Remote Services: Windows Remote Management
Adversaries may use Valid Accounts to interact with remote systems using Windows Remote Management (WinRM). The adversary may then perform actions as the logged-on user.
WinRM is the name of both a Windows service and a protocol that allows a user to interact with a remote system (e.g., run an executable, modify the Registry, modify services). It may be called with the
winrm command or by any number of programs such as PowerShell.
|Disable or Remove Feature or Program||
Disable the WinRM service.
If the service is necessary, lock down critical enclaves with separate WinRM infrastructure and follow WinRM best practices on use of host firewalls to restrict WinRM access to allow communication only to/from specific devices.
|Privileged Account Management||
If the service is necessary, lock down critical enclaves with separate WinRM accounts and permissions.
Monitor use of WinRM within an environment by tracking service execution. If it is not normally used or is disabled, then this may be an indicator of suspicious behavior. Monitor processes created and actions taken by the WinRM process or a WinRM invoked script to correlate it with other related events.
- Microsoft. (n.d.). Windows Remote Management. Retrieved November 12, 2014.
- Jacobsen, K. (2014, May 16). Lateral Movement with PowerShell[slides]. Retrieved November 12, 2014.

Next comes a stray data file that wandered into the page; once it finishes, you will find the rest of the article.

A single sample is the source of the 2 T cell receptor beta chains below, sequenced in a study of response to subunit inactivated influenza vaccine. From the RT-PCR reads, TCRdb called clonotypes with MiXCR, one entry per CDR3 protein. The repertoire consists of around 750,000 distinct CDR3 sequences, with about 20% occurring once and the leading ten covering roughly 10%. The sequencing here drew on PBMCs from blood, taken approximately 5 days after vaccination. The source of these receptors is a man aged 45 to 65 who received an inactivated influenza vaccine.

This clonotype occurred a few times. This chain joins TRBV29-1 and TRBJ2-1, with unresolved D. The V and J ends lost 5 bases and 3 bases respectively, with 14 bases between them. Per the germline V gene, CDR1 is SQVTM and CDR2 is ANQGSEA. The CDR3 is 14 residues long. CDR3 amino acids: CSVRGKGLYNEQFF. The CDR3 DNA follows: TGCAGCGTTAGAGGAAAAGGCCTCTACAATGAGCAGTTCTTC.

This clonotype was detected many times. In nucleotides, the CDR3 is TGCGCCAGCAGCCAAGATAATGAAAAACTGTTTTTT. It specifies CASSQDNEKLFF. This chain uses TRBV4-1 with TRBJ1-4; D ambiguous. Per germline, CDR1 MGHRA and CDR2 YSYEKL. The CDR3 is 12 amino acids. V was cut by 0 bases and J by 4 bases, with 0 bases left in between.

- Strategic Cyber LLC. (2017, March 14). Cobalt Strike Manual. Retrieved May 24, 2017.
- Counter Threat Unit Research Team. (2017, June 27). BRONZE UNION Cyberespionage Persists Despite Disclosures. Retrieved July 13, 2017.
- Symantec Threat Hunter Team. (2021, January 18). Raindrop: New Malware Discovered in SolarWinds Investigation. Retrieved January 19, 2021.
- DHS/CISA. (2020, October 28). Ransomware Activity Targeting the Healthcare and Public Health Sector. Retrieved October 28, 2020.
- National Security Agency/Central Security Service Information Assurance Directorate. (2015, August 7). Spotting the Adversary with Windows Event Log Monitoring. Retrieved September 6, 2018.
- French, D. (2018, September 30). Detecting Lateral Movement Using Sysmon and Splunk. Retrieved October 11, 2019.